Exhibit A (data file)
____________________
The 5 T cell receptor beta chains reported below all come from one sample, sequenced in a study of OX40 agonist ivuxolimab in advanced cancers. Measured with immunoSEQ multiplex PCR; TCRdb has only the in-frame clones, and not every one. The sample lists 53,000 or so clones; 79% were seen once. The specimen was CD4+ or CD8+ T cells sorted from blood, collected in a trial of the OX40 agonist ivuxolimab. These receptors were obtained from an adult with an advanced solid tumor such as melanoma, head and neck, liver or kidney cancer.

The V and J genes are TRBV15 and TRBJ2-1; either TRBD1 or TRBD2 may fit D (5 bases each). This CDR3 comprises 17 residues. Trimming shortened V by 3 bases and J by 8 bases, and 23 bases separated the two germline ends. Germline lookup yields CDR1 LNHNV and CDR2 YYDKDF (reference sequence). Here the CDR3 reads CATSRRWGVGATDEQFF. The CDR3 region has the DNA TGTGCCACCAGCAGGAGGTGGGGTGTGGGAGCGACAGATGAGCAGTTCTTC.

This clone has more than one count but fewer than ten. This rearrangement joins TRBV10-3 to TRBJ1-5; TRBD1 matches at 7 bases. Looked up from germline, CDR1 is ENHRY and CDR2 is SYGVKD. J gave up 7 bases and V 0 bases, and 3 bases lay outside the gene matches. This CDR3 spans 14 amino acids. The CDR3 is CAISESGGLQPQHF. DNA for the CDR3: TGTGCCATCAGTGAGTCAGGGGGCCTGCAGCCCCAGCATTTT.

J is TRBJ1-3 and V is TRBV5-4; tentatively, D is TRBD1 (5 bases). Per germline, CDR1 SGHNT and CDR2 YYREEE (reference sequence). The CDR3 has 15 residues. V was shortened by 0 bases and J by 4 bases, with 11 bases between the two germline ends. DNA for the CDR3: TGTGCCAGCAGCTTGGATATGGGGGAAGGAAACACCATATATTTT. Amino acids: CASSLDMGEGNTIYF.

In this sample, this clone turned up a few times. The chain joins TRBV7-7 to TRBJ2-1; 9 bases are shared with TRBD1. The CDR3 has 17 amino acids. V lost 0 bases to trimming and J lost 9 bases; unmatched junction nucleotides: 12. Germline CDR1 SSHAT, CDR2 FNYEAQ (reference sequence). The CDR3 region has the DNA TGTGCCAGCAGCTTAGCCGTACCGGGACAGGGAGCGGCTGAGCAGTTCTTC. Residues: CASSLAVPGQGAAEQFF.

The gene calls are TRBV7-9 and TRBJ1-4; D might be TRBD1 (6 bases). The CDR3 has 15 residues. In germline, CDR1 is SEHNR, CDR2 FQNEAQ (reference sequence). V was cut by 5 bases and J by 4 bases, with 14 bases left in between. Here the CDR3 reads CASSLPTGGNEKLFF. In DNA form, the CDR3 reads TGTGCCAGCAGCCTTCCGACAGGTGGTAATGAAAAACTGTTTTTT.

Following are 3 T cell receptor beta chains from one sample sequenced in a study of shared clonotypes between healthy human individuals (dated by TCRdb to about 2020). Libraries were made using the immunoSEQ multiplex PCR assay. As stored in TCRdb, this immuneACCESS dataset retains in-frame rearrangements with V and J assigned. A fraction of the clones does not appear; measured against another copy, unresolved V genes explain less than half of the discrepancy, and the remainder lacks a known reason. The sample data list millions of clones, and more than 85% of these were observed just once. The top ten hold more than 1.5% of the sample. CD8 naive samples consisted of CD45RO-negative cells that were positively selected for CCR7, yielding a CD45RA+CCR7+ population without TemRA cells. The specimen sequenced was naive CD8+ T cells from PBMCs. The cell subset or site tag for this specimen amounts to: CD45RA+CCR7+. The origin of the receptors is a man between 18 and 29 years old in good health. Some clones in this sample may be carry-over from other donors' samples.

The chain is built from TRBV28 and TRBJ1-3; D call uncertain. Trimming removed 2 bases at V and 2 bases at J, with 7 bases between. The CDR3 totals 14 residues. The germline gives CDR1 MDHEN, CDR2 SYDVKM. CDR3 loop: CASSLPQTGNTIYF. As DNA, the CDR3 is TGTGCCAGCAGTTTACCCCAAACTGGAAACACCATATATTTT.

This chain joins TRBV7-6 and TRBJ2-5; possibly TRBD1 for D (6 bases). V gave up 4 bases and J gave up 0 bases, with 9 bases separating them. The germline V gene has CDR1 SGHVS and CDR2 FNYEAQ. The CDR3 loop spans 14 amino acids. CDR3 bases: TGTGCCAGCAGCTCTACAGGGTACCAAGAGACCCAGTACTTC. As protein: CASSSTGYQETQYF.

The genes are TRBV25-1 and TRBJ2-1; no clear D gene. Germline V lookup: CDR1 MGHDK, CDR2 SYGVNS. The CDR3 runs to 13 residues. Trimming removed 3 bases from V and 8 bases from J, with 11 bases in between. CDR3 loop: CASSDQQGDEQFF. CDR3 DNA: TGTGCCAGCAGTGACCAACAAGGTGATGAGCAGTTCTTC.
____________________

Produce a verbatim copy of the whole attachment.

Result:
The 5 T cell receptor beta chains reported below all come from one sample, sequenced in a study of OX40 agonist ivuxolimab in advanced cancers. Measured with immunoSEQ multiplex PCR; TCRdb has only the in-frame clones, and not every one. The sample lists 53,000 or so clones; 79% were seen once. The specimen was CD4+ or CD8+ T cells sorted from blood, collected in a trial of the OX40 agonist ivuxolimab. These receptors were obtained from an adult with an advanced solid tumor such as melanoma, head and neck, liver or kidney cancer.

The V and J genes are TRBV15 and TRBJ2-1; either TRBD1 or TRBD2 may fit D (5 bases each). This CDR3 comprises 17 residues. Trimming shortened V by 3 bases and J by 8 bases, and 23 bases separated the two germline ends. Germline lookup yields CDR1 LNHNV and CDR2 YYDKDF (reference sequence). Here the CDR3 reads CATSRRWGVGATDEQFF. The CDR3 region has the DNA TGTGCCACCAGCAGGAGGTGGGGTGTGGGAGCGACAGATGAGCAGTTCTTC.

This clone has more than one count but fewer than ten. This rearrangement joins TRBV10-3 to TRBJ1-5; TRBD1 matches at 7 bases. Looked up from germline, CDR1 is ENHRY and CDR2 is SYGVKD. J gave up 7 bases and V 0 bases, and 3 bases lay outside the gene matches. This CDR3 spans 14 amino acids. The CDR3 is CAISESGGLQPQHF. DNA for the CDR3: TGTGCCATCAGTGAGTCAGGGGGCCTGCAGCCCCAGCATTTT.

J is TRBJ1-3 and V is TRBV5-4; tentatively, D is TRBD1 (5 bases). Per germline, CDR1 SGHNT and CDR2 YYREEE (reference sequence). The CDR3 has 15 residues. V was shortened by 0 bases and J by 4 bases, with 11 bases between the two germline ends. DNA for the CDR3: TGTGCCAGCAGCTTGGATATGGGGGAAGGAAACACCATATATTTT. Amino acids: CASSLDMGEGNTIYF.

In this sample, this clone turned up a few times. The chain joins TRBV7-7 to TRBJ2-1; 9 bases are shared with TRBD1. The CDR3 has 17 amino acids. V lost 0 bases to trimming and J lost 9 bases; unmatched junction nucleotides: 12. Germline CDR1 SSHAT, CDR2 FNYEAQ (reference sequence). The CDR3 region has the DNA TGTGCCAGCAGCTTAGCCGTACCGGGACAGGGAGCGGCTGAGCAGTTCTTC. Residues: CASSLAVPGQGAAEQFF.

The gene calls are TRBV7-9 and TRBJ1-4; D might be TRBD1 (6 bases). The CDR3 has 15 residues. In germline, CDR1 is SEHNR, CDR2 FQNEAQ (reference sequence). V was cut by 5 bases and J by 4 bases, with 14 bases left in between. Here the CDR3 reads CASSLPTGGNEKLFF. In DNA form, the CDR3 reads TGTGCCAGCAGCCTTCCGACAGGTGGTAATGAAAAACTGTTTTTT.

Following are 3 T cell receptor beta chains from one sample sequenced in a study of shared clonotypes between healthy human individuals (dated by TCRdb to about 2020). Libraries were made using the immunoSEQ multiplex PCR assay. As stored in TCRdb, this immuneACCESS dataset retains in-frame rearrangements with V and J assigned. A fraction of the clones does not appear; measured against another copy, unresolved V genes explain less than half of the discrepancy, and the remainder lacks a known reason. The sample data list millions of clones, and more than 85% of these were observed just once. The top ten hold more than 1.5% of the sample. CD8 naive samples consisted of CD45RO-negative cells that were positively selected for CCR7, yielding a CD45RA+CCR7+ population without TemRA cells. The specimen sequenced was naive CD8+ T cells from PBMCs. The cell subset or site tag for this specimen amounts to: CD45RA+CCR7+. The origin of the receptors is a man between 18 and 29 years old in good health. Some clones in this sample may be carry-over from other donors' samples.

The chain is built from TRBV28 and TRBJ1-3; D call uncertain. Trimming removed 2 bases at V and 2 bases at J, with 7 bases between. The CDR3 totals 14 residues. The germline gives CDR1 MDHEN, CDR2 SYDVKM. CDR3 loop: CASSLPQTGNTIYF. As DNA, the CDR3 is TGTGCCAGCAGTTTACCCCAAACTGGAAACACCATATATTTT.

This chain joins TRBV7-6 and TRBJ2-5; possibly TRBD1 for D (6 bases). V gave up 4 bases and J gave up 0 bases, with 9 bases separating them. The germline V gene has CDR1 SGHVS and CDR2 FNYEAQ. The CDR3 loop spans 14 amino acids. CDR3 bases: TGTGCCAGCAGCTCTACAGGGTACCAAGAGACCCAGTACTTC. As protein: CASSSTGYQETQYF.

The genes are TRBV25-1 and TRBJ2-1; no clear D gene. Germline V lookup: CDR1 MGHDK, CDR2 SYGVNS. The CDR3 runs to 13 residues. Trimming removed 3 bases from V and 8 bases from J, with 11 bases in between. CDR3 loop: CASSDQQGDEQFF. CDR3 DNA: TGTGCCAGCAGTGACCAACAAGGTGATGAGCAGTTCTTC.